The Financial Meltdown of 2008

  • Interest Rates Begin to Fall

    The Fed lowers interest rates quickly in response to the dot com boom and bust. This makes money cheaper and pushes down long term interest rates. This means people are willing to borrow more and take on more debt.
  • Banks 'bundle' debt

    Large investment banks 'bundle' debt by packaging it together and selling it to investors. Often times these investors are foreign banks and hedge funds. Just as often they are municipal retirement funds.
  • Risky loans increase

    Because of the loan bundles, investment banks begin making more risky investnments. They do not take on much risk, because this debt is packaged and resold. They often prompted people to take out mortgages with little to no money down, or proof of income. This is risky, unless you're going to package the debt and sell it, which they do...
  • Home prices rise

    If the demand for houses goes up, and there's lots of cheap money going around, houses become worth much more money! This period saw a huge (yet artificial) increase in home equity, meaning people's homes went up in price.
  • Now let's leverage our debt!

    Ok, now banks and hedge funds are using all of this extra money to make investments. They are buying low, and investments are rising rapidly. There is cheap money everywhere!
  • Interest rates start to rise

    The Fed catches on, but only slowly. They raise rates because to de-incentivize spending. Basically, when credit is more expensive, people will buy it less (it's the law of supply - woot!)
  • Home prices fall

    Now that interest rates are rising and homeownership is shooting through the roof (record levels in 2006), the prices start to slide.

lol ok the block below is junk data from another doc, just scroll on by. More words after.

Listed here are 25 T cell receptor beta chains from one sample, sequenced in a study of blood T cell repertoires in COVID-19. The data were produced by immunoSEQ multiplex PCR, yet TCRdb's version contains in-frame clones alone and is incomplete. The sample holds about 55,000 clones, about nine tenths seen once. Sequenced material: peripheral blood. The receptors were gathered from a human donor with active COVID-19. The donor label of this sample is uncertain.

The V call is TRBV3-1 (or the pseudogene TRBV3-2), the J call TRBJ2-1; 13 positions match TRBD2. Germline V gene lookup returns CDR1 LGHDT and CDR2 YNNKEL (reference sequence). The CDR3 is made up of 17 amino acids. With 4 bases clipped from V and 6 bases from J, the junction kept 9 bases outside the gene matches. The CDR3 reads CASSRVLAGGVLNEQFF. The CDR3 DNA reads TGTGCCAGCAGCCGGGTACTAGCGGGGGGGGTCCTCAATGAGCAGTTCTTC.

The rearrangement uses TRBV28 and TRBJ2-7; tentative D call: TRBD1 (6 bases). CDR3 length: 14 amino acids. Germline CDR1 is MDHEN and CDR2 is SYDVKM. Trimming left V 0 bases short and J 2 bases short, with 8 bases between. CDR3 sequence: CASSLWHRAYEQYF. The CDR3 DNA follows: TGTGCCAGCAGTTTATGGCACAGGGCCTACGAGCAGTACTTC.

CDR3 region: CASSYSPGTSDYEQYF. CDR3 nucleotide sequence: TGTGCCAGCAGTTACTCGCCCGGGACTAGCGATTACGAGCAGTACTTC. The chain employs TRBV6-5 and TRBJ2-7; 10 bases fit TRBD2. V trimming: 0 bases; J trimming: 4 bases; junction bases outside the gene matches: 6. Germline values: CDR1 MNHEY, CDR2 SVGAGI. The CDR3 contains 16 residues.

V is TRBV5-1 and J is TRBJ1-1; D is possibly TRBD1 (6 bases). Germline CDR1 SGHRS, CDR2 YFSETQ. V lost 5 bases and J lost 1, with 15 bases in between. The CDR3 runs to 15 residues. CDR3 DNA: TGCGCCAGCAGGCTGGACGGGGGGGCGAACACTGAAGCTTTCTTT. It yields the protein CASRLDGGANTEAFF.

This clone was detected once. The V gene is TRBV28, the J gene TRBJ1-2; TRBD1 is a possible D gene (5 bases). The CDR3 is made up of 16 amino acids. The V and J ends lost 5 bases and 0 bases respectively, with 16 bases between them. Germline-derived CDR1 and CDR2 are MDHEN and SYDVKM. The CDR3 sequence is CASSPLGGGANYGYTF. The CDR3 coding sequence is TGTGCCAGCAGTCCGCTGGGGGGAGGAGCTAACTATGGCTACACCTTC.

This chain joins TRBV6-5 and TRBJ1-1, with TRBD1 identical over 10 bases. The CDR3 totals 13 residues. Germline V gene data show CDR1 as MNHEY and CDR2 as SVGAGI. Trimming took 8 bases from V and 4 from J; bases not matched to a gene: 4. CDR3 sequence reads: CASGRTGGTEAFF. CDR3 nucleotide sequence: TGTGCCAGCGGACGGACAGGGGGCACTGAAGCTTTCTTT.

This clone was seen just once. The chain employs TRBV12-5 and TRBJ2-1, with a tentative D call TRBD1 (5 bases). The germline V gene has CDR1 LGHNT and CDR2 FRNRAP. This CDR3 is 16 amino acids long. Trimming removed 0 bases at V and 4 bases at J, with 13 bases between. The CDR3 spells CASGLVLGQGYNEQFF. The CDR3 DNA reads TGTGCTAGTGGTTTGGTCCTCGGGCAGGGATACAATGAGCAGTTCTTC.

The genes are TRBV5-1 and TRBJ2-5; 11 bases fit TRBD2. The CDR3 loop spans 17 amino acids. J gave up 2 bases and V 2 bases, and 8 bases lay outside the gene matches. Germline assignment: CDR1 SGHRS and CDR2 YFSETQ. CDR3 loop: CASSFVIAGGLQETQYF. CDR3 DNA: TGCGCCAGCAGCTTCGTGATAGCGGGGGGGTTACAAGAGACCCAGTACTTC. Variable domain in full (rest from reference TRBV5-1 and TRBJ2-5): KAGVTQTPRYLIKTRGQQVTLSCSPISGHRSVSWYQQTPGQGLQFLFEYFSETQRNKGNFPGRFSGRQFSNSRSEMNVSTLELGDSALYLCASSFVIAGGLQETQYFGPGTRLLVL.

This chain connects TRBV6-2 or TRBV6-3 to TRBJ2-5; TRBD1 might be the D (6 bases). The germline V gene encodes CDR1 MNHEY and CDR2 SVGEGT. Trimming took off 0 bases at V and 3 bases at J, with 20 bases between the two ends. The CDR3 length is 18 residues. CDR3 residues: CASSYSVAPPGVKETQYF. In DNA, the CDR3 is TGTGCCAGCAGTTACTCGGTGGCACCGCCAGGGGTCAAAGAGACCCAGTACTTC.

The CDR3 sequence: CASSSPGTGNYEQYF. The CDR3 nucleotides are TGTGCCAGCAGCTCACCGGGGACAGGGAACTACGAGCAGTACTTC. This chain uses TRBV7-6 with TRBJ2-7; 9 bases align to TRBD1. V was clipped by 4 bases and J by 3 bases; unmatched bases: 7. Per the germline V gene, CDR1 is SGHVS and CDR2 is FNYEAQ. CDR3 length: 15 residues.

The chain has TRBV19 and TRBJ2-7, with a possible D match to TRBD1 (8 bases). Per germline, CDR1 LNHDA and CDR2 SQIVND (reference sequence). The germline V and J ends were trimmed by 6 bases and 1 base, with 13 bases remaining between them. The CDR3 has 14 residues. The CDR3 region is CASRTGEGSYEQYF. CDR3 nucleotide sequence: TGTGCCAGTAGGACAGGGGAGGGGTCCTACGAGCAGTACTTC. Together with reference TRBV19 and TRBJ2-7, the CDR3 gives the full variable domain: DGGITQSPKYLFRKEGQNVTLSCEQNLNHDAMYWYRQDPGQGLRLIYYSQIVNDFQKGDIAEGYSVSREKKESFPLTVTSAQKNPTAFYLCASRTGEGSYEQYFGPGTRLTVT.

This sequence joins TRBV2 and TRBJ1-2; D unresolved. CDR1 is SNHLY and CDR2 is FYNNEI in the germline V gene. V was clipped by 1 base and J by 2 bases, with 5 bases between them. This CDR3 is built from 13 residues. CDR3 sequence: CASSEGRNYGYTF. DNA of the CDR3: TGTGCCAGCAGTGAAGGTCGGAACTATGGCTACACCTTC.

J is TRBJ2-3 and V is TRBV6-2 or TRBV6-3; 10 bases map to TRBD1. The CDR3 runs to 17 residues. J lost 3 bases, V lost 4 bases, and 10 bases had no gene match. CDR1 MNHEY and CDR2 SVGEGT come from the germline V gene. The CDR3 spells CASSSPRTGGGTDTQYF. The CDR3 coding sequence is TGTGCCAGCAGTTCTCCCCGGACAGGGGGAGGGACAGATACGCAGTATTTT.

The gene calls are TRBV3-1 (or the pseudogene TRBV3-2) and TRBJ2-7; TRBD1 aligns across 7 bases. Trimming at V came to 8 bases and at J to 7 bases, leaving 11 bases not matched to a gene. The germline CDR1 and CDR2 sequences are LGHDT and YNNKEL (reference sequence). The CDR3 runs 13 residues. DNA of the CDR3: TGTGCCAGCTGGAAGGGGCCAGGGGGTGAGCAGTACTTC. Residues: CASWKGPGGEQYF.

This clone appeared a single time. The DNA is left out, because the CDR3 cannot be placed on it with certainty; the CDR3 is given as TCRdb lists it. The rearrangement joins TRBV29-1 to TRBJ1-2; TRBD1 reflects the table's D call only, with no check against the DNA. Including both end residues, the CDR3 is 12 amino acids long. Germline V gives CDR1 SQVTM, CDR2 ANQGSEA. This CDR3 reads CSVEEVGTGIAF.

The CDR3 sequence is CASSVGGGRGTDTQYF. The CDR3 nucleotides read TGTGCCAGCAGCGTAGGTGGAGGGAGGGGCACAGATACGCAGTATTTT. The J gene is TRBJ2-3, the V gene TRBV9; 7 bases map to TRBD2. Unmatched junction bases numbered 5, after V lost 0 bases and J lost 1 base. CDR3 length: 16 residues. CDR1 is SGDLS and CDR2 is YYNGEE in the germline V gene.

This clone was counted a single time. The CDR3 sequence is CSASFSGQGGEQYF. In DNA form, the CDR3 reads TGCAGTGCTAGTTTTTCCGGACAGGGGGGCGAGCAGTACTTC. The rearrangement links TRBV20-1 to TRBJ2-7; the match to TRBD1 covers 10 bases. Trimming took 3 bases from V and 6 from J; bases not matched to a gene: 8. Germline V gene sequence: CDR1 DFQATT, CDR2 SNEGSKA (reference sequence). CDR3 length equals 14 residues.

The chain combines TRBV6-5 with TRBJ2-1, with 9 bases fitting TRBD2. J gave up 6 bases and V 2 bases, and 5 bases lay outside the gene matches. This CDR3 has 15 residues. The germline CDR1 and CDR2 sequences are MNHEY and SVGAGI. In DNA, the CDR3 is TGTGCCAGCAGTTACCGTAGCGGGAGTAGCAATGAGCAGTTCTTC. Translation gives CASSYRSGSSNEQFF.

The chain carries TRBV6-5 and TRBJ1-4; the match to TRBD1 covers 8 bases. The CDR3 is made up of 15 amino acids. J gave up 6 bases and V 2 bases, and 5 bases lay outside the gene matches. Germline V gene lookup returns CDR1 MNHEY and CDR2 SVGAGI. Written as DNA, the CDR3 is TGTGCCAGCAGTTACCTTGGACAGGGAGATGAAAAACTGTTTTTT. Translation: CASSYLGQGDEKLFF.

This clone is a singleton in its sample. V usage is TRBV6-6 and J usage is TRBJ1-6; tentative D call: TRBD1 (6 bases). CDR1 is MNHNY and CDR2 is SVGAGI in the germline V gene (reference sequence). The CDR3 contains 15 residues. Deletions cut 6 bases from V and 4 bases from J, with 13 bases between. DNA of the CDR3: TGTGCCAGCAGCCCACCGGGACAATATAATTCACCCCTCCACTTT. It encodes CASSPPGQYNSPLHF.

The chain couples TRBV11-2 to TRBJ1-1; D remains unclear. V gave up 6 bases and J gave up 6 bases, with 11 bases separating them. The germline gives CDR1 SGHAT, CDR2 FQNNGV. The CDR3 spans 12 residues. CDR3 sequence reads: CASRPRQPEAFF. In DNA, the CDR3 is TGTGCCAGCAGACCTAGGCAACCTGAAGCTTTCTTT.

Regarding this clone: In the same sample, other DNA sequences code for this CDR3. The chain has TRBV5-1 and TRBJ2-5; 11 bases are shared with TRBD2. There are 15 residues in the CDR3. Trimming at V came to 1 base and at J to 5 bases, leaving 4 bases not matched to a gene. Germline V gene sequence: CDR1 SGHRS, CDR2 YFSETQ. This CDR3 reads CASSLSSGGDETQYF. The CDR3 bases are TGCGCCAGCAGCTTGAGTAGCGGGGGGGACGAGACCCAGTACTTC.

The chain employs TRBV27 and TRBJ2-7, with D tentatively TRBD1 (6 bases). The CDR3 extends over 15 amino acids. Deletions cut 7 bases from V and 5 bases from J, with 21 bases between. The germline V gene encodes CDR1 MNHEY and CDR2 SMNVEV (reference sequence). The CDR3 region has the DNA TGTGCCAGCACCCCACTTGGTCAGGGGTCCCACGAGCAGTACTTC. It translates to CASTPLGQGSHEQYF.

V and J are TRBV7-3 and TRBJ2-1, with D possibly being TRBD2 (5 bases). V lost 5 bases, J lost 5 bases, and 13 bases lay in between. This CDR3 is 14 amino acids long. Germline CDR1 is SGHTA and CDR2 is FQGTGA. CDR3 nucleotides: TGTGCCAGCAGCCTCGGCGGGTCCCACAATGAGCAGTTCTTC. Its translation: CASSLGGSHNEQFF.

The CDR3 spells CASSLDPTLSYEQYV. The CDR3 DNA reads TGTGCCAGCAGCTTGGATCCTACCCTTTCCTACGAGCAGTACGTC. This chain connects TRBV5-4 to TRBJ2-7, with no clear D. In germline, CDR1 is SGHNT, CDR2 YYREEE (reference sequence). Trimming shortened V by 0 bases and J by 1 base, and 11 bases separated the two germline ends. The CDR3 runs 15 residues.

• Mortgage defaults increase

    So now, all those people who bought homes with little or no money down begin to lose money in equity. Their homes become worth much less that they owe - that means if you bought a house for 300,000 with no money down, it is now worth around 200,000 - but you still owe 3. Now you're in trouble. Mortgage defaults increase when people can't pay their mortgage (sub prime morgages actually go up in price over time, making this worse)
  • The Credit Crisis

    Now that people are defaulting on their home loans, remember all that debt? It had been bundled, repackaged, and sold on to hedge funds and investment firms. Now those debt bundles aren't looking so good with so many people defaulting on their loans (there were actually financial firms BETTING on them to fail. In some cases, they were the same folks who were slapping credit ratings on the bundles and, knowing they were lousy, betting on them to fail).
  • The downward spiral into financial crisis

    Very large banks are heavily invested in this bad, faulty debt that won't ever get repaid. That means they lose money. It turns out that banks have very little money in reserve (remember repealing the Glass-Seagal act?) and so huge financial firms begin to go under. When this happens, we lose the core of our financial system and spending stops. Thus, the financial crisis.